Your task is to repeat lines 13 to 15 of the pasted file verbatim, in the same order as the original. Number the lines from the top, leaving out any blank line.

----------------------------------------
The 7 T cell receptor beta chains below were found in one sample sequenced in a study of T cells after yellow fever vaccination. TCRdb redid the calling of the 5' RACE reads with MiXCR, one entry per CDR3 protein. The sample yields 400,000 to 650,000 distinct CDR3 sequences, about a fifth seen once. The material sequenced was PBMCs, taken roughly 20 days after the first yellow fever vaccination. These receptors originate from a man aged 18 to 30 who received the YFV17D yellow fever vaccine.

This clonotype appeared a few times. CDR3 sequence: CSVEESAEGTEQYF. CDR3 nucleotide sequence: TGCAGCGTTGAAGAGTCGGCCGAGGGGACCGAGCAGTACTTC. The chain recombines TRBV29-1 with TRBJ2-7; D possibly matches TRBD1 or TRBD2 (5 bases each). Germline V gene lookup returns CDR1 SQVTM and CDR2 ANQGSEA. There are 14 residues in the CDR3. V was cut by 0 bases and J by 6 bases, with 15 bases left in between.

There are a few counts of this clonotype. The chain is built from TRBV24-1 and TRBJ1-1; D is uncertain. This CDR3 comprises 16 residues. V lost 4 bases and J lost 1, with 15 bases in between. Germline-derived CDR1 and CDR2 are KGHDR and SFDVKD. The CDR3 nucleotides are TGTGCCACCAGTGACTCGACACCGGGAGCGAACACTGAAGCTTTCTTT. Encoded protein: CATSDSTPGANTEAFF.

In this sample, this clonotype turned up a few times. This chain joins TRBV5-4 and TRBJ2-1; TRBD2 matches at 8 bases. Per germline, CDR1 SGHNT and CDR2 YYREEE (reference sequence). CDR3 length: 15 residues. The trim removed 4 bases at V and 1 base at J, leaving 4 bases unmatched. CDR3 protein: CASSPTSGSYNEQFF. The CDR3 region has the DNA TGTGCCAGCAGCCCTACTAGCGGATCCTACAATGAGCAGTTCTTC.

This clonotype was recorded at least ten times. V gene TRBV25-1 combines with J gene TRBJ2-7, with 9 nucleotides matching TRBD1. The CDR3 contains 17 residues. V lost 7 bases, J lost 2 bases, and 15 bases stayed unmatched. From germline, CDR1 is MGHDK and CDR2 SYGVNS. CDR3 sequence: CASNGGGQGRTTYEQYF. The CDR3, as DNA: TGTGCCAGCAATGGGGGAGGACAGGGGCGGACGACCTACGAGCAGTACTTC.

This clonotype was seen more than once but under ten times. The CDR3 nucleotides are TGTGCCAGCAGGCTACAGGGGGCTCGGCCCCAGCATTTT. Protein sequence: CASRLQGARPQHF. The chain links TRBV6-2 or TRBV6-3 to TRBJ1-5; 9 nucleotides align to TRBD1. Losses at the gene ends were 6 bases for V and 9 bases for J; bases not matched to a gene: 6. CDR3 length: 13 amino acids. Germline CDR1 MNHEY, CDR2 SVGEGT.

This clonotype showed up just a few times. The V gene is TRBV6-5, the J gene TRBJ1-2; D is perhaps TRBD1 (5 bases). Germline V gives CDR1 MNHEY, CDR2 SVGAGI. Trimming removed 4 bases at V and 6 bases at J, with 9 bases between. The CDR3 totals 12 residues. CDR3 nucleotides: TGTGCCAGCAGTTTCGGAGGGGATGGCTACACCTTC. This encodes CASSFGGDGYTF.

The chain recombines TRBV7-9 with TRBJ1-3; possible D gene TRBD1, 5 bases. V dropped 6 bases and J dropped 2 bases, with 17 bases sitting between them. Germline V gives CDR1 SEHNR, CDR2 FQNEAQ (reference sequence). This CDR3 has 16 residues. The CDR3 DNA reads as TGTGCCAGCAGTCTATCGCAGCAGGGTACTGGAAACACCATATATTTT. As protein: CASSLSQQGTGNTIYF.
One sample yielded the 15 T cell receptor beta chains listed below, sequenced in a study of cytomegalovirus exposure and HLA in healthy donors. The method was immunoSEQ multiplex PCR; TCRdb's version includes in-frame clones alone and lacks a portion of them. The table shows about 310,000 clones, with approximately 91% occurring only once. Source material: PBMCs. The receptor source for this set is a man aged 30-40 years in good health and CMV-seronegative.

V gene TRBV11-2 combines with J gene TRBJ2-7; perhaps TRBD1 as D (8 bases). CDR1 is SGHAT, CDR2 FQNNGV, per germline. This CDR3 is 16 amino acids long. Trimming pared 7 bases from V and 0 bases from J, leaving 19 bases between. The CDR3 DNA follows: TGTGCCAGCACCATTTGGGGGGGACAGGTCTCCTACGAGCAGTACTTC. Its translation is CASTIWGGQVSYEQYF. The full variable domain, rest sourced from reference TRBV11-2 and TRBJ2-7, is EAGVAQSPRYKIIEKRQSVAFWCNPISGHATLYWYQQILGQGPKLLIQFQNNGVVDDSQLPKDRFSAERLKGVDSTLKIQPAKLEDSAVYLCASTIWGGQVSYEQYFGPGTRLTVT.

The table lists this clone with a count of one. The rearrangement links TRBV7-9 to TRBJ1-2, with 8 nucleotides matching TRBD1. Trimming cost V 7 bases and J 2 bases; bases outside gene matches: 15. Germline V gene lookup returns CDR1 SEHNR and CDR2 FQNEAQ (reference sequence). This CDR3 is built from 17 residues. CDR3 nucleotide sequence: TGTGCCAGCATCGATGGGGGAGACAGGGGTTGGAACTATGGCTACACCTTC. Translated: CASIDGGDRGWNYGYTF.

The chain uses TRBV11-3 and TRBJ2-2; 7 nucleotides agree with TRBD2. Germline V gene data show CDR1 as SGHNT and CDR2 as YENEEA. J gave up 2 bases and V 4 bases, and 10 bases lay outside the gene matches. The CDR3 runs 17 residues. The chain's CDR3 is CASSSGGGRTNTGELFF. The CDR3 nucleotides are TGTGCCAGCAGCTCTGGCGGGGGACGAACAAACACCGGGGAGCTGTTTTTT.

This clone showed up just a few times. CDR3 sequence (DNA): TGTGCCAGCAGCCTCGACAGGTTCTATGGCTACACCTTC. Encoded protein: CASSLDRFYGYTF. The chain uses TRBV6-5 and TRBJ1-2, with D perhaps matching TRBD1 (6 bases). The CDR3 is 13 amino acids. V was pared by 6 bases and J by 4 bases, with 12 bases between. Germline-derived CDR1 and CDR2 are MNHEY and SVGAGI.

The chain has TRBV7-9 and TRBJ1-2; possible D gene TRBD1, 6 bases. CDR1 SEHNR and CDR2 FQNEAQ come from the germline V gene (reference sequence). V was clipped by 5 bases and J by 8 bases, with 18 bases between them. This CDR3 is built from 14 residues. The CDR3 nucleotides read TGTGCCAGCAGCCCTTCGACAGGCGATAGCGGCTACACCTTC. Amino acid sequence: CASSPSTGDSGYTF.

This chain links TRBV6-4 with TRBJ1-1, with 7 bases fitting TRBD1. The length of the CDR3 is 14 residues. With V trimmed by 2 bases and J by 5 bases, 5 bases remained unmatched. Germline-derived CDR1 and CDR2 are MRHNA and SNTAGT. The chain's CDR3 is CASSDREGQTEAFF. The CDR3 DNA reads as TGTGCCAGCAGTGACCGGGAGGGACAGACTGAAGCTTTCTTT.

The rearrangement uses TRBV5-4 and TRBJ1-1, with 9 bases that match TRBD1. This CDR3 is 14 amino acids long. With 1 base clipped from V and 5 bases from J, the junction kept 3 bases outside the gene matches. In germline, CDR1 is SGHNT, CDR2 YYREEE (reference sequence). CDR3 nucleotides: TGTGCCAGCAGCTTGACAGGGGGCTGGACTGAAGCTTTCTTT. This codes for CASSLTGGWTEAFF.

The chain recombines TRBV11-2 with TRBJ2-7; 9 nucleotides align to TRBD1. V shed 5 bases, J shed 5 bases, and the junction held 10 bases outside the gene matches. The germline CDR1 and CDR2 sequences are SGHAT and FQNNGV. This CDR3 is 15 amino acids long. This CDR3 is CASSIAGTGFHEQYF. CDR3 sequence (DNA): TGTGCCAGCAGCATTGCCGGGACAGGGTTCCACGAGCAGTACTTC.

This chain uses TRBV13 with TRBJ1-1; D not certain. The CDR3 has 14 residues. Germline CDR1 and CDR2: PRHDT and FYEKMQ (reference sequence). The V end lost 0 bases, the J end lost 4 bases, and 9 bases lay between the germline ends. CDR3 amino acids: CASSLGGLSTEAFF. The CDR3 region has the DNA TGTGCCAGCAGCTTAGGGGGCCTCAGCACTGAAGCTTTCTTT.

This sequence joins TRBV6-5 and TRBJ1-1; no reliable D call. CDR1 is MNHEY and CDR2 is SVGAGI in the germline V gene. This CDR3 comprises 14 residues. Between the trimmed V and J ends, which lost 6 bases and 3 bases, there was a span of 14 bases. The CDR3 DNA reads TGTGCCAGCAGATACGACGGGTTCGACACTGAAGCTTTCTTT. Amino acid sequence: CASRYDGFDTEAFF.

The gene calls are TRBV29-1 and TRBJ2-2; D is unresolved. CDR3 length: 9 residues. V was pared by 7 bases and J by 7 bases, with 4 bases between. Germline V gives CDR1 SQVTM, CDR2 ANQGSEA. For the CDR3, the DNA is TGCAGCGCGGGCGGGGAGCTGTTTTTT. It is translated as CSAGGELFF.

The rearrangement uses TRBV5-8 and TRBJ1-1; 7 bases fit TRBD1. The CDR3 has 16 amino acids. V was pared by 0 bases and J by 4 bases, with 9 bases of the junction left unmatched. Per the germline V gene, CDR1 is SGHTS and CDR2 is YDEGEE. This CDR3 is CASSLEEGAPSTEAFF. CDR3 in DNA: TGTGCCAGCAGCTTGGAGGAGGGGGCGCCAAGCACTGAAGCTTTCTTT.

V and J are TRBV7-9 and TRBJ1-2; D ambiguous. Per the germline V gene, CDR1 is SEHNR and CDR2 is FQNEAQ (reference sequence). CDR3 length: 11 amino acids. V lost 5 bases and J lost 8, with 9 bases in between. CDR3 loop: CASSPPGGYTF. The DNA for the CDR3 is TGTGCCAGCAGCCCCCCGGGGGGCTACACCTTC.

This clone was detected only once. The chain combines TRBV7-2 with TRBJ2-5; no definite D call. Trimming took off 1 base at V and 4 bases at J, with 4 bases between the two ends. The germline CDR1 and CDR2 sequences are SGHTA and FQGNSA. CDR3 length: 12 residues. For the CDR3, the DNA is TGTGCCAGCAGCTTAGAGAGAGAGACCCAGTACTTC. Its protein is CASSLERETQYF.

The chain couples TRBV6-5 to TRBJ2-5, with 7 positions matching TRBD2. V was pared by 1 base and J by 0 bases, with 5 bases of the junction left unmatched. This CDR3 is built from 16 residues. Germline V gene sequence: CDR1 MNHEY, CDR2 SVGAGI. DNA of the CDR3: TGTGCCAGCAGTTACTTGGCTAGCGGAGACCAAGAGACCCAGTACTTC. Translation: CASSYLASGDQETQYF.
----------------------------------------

This clone showed up just a few times. CDR3 sequence (DNA): TGTGCCAGCAGCCTCGACAGGTTCTATGGCTACACCTTC. Encoded protein: CASSLDRFYGYTF. The chain uses TRBV6-5 and TRBJ1-2, with D perhaps matching TRBD1 (6 bases). The CDR3 is 13 amino acids. V was pared by 6 bases and J by 4 bases, with 12 bases between. Germline-derived CDR1 and CDR2 are MNHEY and SVGAGI.

The chain has TRBV7-9 and TRBJ1-2; possible D gene TRBD1, 6 bases. CDR1 SEHNR and CDR2 FQNEAQ come from the germline V gene (reference sequence). V was clipped by 5 bases and J by 8 bases, with 18 bases between them. This CDR3 is built from 14 residues. The CDR3 nucleotides read TGTGCCAGCAGCCCTTCGACAGGCGATAGCGGCTACACCTTC. Amino acid sequence: CASSPSTGDSGYTF.

This chain links TRBV6-4 with TRBJ1-1, with 7 bases fitting TRBD1. The length of the CDR3 is 14 residues. With V trimmed by 2 bases and J by 5 bases, 5 bases remained unmatched. Germline-derived CDR1 and CDR2 are MRHNA and SNTAGT. The chain's CDR3 is CASSDREGQTEAFF. The CDR3 DNA reads as TGTGCCAGCAGTGACCGGGAGGGACAGACTGAAGCTTTCTTT.